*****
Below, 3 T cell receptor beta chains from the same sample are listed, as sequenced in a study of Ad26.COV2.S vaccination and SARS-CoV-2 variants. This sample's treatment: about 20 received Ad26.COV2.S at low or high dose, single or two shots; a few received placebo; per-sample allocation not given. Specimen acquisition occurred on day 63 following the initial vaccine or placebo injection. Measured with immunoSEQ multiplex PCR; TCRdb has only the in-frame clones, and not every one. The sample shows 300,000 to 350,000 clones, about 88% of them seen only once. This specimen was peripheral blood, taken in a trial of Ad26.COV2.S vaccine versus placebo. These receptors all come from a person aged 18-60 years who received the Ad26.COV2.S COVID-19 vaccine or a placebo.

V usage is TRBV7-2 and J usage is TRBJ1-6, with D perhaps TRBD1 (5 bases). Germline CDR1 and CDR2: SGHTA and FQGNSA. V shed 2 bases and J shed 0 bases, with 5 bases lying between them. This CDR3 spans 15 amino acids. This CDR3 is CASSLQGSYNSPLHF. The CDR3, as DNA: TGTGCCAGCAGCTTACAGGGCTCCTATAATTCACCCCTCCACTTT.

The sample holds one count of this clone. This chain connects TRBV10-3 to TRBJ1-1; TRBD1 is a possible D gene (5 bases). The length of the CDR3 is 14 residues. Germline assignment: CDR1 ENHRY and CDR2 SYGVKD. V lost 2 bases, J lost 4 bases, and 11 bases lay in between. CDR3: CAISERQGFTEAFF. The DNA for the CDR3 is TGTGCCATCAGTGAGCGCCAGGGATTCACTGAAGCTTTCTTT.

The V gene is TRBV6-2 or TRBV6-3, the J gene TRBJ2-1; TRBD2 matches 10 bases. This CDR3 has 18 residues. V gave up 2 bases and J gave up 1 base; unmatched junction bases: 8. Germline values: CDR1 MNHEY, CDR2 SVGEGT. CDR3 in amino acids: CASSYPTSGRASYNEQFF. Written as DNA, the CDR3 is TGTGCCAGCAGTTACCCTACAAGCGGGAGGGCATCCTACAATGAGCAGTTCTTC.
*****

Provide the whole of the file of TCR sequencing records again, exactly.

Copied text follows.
Below, 3 T cell receptor beta chains from the same sample are listed, as sequenced in a study of Ad26.COV2.S vaccination and SARS-CoV-2 variants. This sample's treatment: about 20 received Ad26.COV2.S at low or high dose, single or two shots; a few received placebo; per-sample allocation not given. Specimen acquisition occurred on day 63 following the initial vaccine or placebo injection. Measured with immunoSEQ multiplex PCR; TCRdb has only the in-frame clones, and not every one. The sample shows 300,000 to 350,000 clones, about 88% of them seen only once. This specimen was peripheral blood, taken in a trial of Ad26.COV2.S vaccine versus placebo. These receptors all come from a person aged 18-60 years who received the Ad26.COV2.S COVID-19 vaccine or a placebo.

V usage is TRBV7-2 and J usage is TRBJ1-6, with D perhaps TRBD1 (5 bases). Germline CDR1 and CDR2: SGHTA and FQGNSA. V shed 2 bases and J shed 0 bases, with 5 bases lying between them. This CDR3 spans 15 amino acids. This CDR3 is CASSLQGSYNSPLHF. The CDR3, as DNA: TGTGCCAGCAGCTTACAGGGCTCCTATAATTCACCCCTCCACTTT.

The sample holds one count of this clone. This chain connects TRBV10-3 to TRBJ1-1; TRBD1 is a possible D gene (5 bases). The length of the CDR3 is 14 residues. Germline assignment: CDR1 ENHRY and CDR2 SYGVKD. V lost 2 bases, J lost 4 bases, and 11 bases lay in between. CDR3: CAISERQGFTEAFF. The DNA for the CDR3 is TGTGCCATCAGTGAGCGCCAGGGATTCACTGAAGCTTTCTTT.

The V gene is TRBV6-2 or TRBV6-3, the J gene TRBJ2-1; TRBD2 matches 10 bases. This CDR3 has 18 residues. V gave up 2 bases and J gave up 1 base; unmatched junction bases: 8. Germline values: CDR1 MNHEY, CDR2 SVGEGT. CDR3 in amino acids: CASSYPTSGRASYNEQFF. Written as DNA, the CDR3 is TGTGCCAGCAGTTACCCTACAAGCGGGAGGGCATCCTACAATGAGCAGTTCTTC.